Inherited mutations in DNA-repair genes, such as BRCA1 and BRCA2, are infrequent in the general population, but are known to predispose men to prostate cancer. However, previous research has not focused on the rate of these mutations in men with metastatic prostate cancer.
Researchers at the Fred Hutchinson Cancer Research Center published their results in the New England Journal of Medicine in July. In their study, more than 10% of men with aggressive prostate cancer that had spread outside of the prostate had inherited mutations in DNA-repair genes. The rate of the mutation was more than four times the rate in the general population, and more than twice the rate in men with localized prostate cancer.
Using genetics to tailor treatment options
The authors say that men with these mutations could benefit from targeted treatment such as PARP inhibitors or platinum chemotherapy drugs. PARP is an enzyme involved in DNA repair processes. Although PARP inhibitors are not yet approved for prostate cancer, they are under fast-track review by the FDA. The PARP inhibitor Lynparza (olaparib) has been granted Breakthrough Therapy designation by the US FDA for treatment of BRCA1/2 or ATM gene-mutated castrate resistant prostate cancer.
Platinum chemotherapy is also not yet approved to treat prostate cancer, but a study published in June in European Urology suggested that men with prostate cancer and DNA-repair mutations might respond well to the therapy. Platinum chemotherapy drugs are already approved for patients with these mutations who have ovarian cancer.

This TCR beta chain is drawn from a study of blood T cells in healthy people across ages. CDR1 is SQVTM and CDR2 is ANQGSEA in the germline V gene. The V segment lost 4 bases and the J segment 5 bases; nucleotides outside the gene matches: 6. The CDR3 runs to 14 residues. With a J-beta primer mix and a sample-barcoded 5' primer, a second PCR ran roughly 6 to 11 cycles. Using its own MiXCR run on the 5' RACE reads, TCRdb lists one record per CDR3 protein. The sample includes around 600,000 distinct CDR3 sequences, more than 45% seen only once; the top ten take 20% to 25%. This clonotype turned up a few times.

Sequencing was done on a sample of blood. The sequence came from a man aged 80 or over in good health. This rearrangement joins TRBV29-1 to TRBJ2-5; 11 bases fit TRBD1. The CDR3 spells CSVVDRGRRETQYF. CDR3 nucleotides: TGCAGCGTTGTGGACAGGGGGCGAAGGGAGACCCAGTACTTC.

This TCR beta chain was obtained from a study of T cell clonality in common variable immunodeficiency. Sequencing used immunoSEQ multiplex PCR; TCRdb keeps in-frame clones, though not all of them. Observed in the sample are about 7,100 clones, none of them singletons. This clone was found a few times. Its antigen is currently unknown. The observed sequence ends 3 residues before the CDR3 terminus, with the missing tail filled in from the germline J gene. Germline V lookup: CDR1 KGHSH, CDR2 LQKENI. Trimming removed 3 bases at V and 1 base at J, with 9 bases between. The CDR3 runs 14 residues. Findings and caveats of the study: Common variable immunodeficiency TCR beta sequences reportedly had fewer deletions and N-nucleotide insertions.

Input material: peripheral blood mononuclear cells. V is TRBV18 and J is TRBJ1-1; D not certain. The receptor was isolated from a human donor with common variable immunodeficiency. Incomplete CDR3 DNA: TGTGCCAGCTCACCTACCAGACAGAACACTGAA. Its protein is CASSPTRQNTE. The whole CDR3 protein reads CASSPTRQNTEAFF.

Details of the study
Key results from the study were that nearly 12% of men with metastatic prostate cancer had germline mutations in one of 20 DNA-repair genes— regardless of age or family history of prostate cancer. Men with metastatic prostate cancer were five times as likely to have the inherited mutations in DNA- repair genes than the general population. Men with advanced prostate cancer were 18 times more likely to carry a BRCA2 mutation than men without prostate cancer.
The researchers examined data from 692 men with metastatic prostate cancer Advancements in care that previously seemed out of reach are now a possibility in the current era of scientific and technological discovery in medicine. included in seven case series across several institutions. Men included in the study were not chosen due to family history of prostate cancer or age. Different genetic screening assays produced the same percentage of men with inherited mutations.
Affecting the family
Mutations in some DNA-repair genes predispose to other kinds of cancers, including breast, ovarian and pancreatic cancers. If appropriate, family members of men with advanced prostate cancer who have the inherited gene mutations may be eligible for genetic testing, counseling and enrollment in research studies.
"The result is surprising and important for men with prostate cancer, as this information may prioritize certain therapies. It is also important for family members, as they may have inherited a gene that predisposes them to developing one of several types of cancer, and heightened awareness could enhance early detection and treatment. These findings present a compelling argument for updating prostate cancer guidelines to include germline DNA testing as a part of standard care for men with metastatic prostate cancer."
– Dr. Peter Nelson, study author, from the Fred Hutchinson Cancer Research Center and professor of medical oncology at the University of Washington School of Medicine
at Brigham and Women's Hospital